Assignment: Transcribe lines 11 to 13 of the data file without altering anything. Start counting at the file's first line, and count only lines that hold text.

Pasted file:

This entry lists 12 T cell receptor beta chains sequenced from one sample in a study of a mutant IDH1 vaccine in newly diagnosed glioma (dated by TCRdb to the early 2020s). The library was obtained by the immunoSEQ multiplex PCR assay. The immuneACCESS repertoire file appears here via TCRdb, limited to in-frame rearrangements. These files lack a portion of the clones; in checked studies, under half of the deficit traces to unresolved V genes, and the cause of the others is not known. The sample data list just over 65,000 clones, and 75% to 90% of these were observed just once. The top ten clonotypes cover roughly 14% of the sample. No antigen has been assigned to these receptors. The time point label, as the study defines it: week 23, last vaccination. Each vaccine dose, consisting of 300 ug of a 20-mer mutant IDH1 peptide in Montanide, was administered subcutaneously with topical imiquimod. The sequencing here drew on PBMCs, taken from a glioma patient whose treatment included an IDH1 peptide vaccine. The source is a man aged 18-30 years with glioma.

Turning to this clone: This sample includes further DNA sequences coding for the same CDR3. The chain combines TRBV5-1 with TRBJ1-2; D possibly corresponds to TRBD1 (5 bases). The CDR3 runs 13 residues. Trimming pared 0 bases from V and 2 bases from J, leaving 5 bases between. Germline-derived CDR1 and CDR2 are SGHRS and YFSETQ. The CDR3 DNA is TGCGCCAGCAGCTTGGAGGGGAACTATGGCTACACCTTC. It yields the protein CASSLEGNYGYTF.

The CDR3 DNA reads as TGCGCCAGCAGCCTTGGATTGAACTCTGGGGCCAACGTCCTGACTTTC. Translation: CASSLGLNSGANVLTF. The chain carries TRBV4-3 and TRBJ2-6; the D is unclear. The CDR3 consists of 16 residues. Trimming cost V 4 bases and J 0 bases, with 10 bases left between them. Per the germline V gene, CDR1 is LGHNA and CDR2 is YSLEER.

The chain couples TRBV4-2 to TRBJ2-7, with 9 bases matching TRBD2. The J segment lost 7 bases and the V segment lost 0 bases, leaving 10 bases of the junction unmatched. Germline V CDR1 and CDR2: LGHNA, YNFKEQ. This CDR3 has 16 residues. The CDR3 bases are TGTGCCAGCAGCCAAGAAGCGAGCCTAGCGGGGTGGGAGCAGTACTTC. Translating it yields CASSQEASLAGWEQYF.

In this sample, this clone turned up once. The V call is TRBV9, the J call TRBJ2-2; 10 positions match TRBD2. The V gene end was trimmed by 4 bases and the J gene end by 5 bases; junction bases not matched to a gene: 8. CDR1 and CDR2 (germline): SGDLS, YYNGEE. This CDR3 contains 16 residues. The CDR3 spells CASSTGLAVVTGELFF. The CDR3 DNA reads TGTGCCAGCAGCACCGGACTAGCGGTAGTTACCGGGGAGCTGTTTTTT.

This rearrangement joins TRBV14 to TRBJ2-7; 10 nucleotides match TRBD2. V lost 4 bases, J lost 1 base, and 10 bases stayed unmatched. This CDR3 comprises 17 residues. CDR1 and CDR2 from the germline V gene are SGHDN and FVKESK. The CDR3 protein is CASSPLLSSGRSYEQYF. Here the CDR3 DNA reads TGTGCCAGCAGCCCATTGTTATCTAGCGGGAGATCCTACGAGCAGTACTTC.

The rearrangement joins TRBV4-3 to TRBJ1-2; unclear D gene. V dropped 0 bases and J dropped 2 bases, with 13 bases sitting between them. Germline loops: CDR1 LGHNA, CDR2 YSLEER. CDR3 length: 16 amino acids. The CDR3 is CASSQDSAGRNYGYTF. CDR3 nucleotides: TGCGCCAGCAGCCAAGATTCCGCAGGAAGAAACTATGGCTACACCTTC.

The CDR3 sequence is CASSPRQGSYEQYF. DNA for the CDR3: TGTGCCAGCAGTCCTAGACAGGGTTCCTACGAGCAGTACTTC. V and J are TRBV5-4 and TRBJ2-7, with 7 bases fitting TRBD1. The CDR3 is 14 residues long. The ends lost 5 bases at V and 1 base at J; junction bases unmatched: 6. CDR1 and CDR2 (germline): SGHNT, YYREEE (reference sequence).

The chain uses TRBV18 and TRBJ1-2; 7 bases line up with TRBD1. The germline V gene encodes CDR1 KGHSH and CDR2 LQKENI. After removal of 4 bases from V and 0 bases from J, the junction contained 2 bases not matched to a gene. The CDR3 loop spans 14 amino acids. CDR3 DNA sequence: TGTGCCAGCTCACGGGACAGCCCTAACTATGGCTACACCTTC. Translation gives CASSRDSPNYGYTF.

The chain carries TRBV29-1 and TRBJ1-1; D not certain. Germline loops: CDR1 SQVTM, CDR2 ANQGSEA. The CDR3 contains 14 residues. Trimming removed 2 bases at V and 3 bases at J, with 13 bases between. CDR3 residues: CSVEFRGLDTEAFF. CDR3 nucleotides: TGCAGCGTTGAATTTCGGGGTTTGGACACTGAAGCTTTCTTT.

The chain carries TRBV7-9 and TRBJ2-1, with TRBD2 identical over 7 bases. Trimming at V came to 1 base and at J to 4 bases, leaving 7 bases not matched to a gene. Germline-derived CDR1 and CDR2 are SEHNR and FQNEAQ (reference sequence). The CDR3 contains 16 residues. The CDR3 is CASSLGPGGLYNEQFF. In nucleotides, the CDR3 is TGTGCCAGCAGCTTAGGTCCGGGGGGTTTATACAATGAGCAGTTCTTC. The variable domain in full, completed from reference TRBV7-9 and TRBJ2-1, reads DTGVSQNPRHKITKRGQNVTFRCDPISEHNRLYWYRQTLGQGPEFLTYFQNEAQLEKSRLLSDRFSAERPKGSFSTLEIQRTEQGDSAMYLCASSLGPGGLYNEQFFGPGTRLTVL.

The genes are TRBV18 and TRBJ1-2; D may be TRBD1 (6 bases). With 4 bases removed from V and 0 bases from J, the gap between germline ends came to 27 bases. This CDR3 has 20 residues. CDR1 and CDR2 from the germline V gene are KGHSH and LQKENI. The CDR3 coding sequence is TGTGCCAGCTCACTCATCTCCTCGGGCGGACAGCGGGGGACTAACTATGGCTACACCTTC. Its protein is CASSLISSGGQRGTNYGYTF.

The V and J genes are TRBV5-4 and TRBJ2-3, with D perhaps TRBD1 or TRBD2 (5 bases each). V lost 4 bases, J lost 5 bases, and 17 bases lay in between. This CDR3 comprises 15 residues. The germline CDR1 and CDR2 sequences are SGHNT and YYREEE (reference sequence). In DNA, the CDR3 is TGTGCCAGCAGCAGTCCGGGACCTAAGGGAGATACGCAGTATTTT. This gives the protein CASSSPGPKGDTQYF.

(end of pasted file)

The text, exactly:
The chain carries TRBV7-9 and TRBJ2-1, with TRBD2 identical over 7 bases. Trimming at V came to 1 base and at J to 4 bases, leaving 7 bases not matched to a gene. Germline-derived CDR1 and CDR2 are SEHNR and FQNEAQ (reference sequence). The CDR3 contains 16 residues. The CDR3 is CASSLGPGGLYNEQFF. In nucleotides, the CDR3 is TGTGCCAGCAGCTTAGGTCCGGGGGGTTTATACAATGAGCAGTTCTTC. The variable domain in full, completed from reference TRBV7-9 and TRBJ2-1, reads DTGVSQNPRHKITKRGQNVTFRCDPISEHNRLYWYRQTLGQGPEFLTYFQNEAQLEKSRLLSDRFSAERPKGSFSTLEIQRTEQGDSAMYLCASSLGPGGLYNEQFFGPGTRLTVL.

The genes are TRBV18 and TRBJ1-2; D may be TRBD1 (6 bases). With 4 bases removed from V and 0 bases from J, the gap between germline ends came to 27 bases. This CDR3 has 20 residues. CDR1 and CDR2 from the germline V gene are KGHSH and LQKENI. The CDR3 coding sequence is TGTGCCAGCTCACTCATCTCCTCGGGCGGACAGCGGGGGACTAACTATGGCTACACCTTC. Its protein is CASSLISSGGQRGTNYGYTF.

The V and J genes are TRBV5-4 and TRBJ2-3, with D perhaps TRBD1 or TRBD2 (5 bases each). V lost 4 bases, J lost 5 bases, and 17 bases lay in between. This CDR3 comprises 15 residues. The germline CDR1 and CDR2 sequences are SGHNT and YYREEE (reference sequence). In DNA, the CDR3 is TGTGCCAGCAGCAGTCCGGGACCTAAGGGAGATACGCAGTATTTT. This gives the protein CASSSPGPKGDTQYF.